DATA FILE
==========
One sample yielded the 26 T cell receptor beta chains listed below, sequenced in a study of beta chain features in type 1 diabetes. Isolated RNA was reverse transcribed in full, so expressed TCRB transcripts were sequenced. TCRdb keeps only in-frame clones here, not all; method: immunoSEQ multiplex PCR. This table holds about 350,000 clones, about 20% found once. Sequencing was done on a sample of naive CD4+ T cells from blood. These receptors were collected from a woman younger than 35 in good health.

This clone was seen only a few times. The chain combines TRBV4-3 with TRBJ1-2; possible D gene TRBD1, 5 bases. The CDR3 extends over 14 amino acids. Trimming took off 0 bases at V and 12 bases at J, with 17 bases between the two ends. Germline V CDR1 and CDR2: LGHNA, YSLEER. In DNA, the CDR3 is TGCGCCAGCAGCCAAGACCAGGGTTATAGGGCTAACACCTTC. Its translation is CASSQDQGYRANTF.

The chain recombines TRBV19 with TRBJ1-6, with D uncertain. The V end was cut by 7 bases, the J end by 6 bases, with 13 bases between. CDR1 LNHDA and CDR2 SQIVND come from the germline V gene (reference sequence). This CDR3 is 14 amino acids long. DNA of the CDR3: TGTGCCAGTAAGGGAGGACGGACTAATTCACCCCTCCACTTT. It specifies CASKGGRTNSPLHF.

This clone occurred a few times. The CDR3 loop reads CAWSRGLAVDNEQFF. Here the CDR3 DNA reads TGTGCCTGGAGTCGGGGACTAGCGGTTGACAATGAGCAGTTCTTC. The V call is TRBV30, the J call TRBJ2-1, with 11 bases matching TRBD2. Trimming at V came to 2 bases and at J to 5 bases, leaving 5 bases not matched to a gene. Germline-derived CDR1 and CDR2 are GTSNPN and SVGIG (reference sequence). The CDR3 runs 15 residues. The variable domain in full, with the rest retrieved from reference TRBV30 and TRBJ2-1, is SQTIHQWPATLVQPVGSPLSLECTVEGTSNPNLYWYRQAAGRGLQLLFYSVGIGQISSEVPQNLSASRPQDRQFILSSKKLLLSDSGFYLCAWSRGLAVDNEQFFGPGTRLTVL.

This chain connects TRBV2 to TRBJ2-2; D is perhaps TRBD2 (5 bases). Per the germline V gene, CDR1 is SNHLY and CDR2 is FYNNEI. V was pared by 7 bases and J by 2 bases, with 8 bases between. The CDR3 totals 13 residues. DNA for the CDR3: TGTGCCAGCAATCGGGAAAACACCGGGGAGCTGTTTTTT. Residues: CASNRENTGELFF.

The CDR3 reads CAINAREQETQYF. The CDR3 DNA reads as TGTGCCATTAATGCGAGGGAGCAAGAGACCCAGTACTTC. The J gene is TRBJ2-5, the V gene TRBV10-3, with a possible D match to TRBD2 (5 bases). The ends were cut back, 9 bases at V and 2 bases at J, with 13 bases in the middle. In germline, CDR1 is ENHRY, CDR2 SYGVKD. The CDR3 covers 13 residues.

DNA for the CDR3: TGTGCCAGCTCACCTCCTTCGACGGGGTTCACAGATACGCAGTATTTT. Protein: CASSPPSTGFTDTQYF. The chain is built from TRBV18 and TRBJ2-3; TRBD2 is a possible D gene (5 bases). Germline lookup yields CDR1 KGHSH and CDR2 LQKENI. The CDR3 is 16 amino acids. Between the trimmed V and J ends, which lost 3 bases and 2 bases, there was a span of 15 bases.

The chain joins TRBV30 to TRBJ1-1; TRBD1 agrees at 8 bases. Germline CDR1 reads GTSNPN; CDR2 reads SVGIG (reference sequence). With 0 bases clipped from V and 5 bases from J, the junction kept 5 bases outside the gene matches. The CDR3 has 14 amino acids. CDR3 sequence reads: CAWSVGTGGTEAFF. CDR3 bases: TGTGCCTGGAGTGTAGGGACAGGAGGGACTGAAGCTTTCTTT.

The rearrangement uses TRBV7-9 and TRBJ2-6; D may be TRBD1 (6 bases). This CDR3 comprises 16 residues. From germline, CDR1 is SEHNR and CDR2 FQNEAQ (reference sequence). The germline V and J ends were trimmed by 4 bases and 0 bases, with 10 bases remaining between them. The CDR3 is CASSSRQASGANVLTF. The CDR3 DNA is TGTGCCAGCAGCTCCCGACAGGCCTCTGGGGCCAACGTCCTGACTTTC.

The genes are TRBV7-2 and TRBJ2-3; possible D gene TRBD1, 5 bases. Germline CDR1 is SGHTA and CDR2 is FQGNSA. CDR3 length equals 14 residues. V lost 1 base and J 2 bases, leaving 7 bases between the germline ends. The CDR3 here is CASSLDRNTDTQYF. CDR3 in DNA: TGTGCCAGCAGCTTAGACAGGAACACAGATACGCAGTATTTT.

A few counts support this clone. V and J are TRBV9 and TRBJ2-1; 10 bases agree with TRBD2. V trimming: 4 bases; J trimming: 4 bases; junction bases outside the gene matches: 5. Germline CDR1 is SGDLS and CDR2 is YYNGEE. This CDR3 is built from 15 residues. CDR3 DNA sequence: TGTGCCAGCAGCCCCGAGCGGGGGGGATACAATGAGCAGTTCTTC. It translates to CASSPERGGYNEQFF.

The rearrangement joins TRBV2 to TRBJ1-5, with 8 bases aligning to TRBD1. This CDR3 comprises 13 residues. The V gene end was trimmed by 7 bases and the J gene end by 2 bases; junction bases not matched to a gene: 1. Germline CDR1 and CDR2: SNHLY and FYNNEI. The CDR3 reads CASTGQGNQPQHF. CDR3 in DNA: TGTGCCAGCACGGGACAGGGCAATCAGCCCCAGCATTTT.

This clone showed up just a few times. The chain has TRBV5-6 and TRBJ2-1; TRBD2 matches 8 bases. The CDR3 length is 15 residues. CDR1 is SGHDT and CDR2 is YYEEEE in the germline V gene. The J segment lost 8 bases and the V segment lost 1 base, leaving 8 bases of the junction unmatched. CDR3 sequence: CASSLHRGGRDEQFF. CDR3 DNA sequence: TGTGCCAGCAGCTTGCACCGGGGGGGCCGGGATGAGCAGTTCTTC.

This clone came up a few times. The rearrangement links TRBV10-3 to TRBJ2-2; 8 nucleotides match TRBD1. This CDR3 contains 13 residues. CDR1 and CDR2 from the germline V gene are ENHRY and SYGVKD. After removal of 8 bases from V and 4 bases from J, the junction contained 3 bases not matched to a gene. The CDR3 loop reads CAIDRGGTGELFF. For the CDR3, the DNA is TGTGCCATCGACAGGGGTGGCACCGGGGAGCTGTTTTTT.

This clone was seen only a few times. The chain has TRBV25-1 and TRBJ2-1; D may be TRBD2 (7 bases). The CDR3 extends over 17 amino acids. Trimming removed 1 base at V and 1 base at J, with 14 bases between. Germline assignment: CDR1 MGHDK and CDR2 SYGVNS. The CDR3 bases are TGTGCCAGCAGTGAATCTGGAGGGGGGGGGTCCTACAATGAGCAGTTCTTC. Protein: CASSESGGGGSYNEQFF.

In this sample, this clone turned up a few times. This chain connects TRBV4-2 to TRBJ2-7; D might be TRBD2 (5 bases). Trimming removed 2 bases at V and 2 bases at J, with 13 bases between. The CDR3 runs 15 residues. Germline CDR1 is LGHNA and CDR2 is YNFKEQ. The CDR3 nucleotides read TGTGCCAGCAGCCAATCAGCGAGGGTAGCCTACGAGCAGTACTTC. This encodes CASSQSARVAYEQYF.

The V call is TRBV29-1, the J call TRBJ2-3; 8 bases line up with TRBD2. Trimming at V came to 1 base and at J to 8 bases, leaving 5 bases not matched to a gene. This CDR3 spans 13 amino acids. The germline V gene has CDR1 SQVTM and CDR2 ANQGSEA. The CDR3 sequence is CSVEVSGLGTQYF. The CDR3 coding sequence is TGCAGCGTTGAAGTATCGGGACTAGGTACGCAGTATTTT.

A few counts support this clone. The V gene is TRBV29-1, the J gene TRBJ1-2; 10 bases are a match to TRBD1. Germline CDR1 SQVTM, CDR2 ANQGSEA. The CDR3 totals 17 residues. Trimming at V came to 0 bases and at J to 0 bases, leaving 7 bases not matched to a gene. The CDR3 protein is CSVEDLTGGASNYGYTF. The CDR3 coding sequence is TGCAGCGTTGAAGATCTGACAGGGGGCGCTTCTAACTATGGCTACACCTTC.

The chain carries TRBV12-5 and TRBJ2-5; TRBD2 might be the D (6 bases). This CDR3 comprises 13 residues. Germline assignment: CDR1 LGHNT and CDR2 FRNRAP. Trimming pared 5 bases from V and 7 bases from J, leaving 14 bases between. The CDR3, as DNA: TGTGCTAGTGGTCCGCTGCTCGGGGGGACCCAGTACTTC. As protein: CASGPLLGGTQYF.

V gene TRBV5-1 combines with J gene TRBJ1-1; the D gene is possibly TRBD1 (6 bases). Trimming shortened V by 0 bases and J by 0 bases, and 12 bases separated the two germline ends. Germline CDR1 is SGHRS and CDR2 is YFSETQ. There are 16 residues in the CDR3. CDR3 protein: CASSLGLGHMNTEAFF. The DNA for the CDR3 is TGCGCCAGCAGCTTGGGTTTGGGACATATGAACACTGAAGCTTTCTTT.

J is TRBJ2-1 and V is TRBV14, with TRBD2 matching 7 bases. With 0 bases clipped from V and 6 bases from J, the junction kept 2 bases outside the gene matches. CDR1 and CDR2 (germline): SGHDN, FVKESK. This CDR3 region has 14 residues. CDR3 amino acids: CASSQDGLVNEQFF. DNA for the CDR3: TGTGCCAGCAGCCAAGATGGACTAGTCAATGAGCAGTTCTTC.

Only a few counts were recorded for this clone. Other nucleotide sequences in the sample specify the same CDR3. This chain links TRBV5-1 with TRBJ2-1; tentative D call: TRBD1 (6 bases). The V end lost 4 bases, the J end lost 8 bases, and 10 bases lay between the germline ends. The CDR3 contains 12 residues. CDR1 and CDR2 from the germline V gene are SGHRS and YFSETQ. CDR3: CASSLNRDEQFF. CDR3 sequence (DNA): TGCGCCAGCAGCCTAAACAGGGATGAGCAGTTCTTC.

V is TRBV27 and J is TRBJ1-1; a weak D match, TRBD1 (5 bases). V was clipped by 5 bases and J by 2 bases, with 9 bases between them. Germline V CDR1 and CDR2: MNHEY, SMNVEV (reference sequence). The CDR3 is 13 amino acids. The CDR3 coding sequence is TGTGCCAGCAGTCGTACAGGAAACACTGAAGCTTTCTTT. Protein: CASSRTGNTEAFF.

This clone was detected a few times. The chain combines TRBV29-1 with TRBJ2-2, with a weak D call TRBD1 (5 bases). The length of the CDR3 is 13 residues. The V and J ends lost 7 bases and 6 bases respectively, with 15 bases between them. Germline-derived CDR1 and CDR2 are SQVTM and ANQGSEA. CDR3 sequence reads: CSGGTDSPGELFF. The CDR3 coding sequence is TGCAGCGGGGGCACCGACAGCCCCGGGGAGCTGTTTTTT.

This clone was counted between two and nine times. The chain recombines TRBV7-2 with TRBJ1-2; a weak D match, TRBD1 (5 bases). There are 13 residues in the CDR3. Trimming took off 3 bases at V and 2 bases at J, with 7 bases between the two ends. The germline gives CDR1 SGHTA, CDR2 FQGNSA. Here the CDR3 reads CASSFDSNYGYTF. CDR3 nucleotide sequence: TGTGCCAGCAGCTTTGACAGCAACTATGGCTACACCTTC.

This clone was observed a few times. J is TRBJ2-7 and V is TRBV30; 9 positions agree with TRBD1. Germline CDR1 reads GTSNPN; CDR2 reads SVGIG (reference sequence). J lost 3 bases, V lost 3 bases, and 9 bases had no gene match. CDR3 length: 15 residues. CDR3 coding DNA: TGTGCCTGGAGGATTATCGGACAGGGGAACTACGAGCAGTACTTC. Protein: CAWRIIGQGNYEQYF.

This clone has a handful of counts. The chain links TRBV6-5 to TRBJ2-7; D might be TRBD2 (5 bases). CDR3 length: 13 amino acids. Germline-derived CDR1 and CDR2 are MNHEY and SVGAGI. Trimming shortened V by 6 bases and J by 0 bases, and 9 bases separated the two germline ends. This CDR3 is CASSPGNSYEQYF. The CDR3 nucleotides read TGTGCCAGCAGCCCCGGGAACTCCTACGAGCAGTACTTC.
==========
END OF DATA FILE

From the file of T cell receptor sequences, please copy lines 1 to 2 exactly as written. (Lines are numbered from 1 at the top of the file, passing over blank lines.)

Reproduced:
One sample yielded the 26 T cell receptor beta chains listed below, sequenced in a study of beta chain features in type 1 diabetes. Isolated RNA was reverse transcribed in full, so expressed TCRB transcripts were sequenced. TCRdb keeps only in-frame clones here, not all; method: immunoSEQ multiplex PCR. This table holds about 350,000 clones, about 20% found once. Sequencing was done on a sample of naive CD4+ T cells from blood. These receptors were collected from a woman younger than 35 in good health.

This clone was seen only a few times. The chain combines TRBV4-3 with TRBJ1-2; possible D gene TRBD1, 5 bases. The CDR3 extends over 14 amino acids. Trimming took off 0 bases at V and 12 bases at J, with 17 bases between the two ends. Germline V CDR1 and CDR2: LGHNA, YSLEER. In DNA, the CDR3 is TGCGCCAGCAGCCAAGACCAGGGTTATAGGGCTAACACCTTC. Its translation is CASSQDQGYRANTF.